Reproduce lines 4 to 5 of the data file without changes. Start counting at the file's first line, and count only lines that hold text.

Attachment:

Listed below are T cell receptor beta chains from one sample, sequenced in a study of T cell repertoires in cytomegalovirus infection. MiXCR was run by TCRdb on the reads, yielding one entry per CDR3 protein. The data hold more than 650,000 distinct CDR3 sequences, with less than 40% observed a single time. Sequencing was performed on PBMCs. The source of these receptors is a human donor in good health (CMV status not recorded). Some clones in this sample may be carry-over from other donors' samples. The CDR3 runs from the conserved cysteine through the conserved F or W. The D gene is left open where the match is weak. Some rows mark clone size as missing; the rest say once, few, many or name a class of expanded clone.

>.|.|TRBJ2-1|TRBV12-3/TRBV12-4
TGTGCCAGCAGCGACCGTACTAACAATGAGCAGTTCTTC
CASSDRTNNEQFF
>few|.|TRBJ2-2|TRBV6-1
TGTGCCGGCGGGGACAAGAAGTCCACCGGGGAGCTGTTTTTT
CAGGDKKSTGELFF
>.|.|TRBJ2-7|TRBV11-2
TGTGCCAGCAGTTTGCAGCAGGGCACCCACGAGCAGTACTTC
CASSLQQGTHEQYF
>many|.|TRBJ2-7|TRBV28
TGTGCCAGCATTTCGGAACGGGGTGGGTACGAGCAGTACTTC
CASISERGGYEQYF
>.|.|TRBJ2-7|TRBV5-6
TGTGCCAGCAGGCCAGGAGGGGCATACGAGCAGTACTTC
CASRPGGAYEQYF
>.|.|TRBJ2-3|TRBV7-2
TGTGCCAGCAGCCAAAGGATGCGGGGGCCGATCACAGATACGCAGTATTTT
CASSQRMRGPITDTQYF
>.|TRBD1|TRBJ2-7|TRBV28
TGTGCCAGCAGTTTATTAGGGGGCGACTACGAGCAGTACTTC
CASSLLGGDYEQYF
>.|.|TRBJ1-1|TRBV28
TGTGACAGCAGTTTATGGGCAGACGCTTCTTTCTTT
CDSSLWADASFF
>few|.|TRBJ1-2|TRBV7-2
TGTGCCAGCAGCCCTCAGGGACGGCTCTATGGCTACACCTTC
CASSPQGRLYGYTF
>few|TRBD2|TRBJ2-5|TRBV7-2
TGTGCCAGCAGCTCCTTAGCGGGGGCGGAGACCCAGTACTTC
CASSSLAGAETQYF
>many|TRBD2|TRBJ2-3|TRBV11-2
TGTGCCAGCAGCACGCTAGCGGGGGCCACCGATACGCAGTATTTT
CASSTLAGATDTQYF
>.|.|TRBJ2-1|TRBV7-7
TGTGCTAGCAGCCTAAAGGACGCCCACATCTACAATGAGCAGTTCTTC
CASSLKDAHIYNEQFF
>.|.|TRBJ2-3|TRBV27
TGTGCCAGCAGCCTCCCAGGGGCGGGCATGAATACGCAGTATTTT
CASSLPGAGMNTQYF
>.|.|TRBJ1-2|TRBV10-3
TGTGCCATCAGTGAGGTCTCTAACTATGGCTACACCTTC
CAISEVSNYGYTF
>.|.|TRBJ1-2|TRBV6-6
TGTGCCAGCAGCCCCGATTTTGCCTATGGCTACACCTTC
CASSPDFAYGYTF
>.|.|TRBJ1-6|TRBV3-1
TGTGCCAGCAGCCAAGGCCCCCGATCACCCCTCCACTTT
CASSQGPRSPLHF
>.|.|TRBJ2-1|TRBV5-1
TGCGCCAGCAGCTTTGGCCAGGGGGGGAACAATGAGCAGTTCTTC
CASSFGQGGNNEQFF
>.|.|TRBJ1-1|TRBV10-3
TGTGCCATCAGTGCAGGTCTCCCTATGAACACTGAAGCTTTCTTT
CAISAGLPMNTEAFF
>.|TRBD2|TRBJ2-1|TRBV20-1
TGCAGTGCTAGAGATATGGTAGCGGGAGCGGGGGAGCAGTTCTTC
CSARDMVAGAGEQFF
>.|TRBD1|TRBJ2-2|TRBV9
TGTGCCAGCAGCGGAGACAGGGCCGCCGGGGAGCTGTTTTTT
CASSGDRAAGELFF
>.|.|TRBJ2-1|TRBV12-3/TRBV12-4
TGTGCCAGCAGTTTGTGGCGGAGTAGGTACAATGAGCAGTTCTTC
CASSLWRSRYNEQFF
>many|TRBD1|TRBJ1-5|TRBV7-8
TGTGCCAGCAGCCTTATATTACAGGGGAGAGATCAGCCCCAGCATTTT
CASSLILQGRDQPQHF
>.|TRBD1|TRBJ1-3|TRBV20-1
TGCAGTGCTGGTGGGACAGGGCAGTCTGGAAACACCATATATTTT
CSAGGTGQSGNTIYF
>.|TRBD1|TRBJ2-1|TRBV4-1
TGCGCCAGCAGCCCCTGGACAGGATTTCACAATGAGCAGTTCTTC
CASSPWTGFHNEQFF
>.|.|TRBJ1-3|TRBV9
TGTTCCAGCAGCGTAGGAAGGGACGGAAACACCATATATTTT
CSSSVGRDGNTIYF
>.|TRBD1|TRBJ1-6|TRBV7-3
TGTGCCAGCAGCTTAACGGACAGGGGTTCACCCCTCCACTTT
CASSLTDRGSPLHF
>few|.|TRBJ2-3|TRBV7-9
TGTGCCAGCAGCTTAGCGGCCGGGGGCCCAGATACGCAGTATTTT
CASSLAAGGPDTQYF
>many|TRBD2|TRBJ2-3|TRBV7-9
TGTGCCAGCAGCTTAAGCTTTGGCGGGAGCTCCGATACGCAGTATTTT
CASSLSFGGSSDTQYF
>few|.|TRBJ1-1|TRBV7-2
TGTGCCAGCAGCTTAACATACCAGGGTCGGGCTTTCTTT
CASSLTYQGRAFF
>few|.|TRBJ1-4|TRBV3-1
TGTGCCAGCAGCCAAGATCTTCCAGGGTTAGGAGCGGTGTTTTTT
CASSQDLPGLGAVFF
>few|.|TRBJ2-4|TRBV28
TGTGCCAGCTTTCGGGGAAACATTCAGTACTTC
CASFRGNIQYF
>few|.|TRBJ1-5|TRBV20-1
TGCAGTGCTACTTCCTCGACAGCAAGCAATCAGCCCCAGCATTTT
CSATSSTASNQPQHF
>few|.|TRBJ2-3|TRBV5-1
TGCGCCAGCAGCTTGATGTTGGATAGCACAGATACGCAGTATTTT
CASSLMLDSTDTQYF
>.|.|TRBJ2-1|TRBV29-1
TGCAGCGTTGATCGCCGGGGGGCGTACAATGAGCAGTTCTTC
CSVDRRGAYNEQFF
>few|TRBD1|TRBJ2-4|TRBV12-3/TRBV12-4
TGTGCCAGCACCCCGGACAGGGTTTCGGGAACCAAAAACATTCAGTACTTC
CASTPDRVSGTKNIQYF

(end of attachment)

CASSDRTNNEQFF
>few|.|TRBJ2-2|TRBV6-1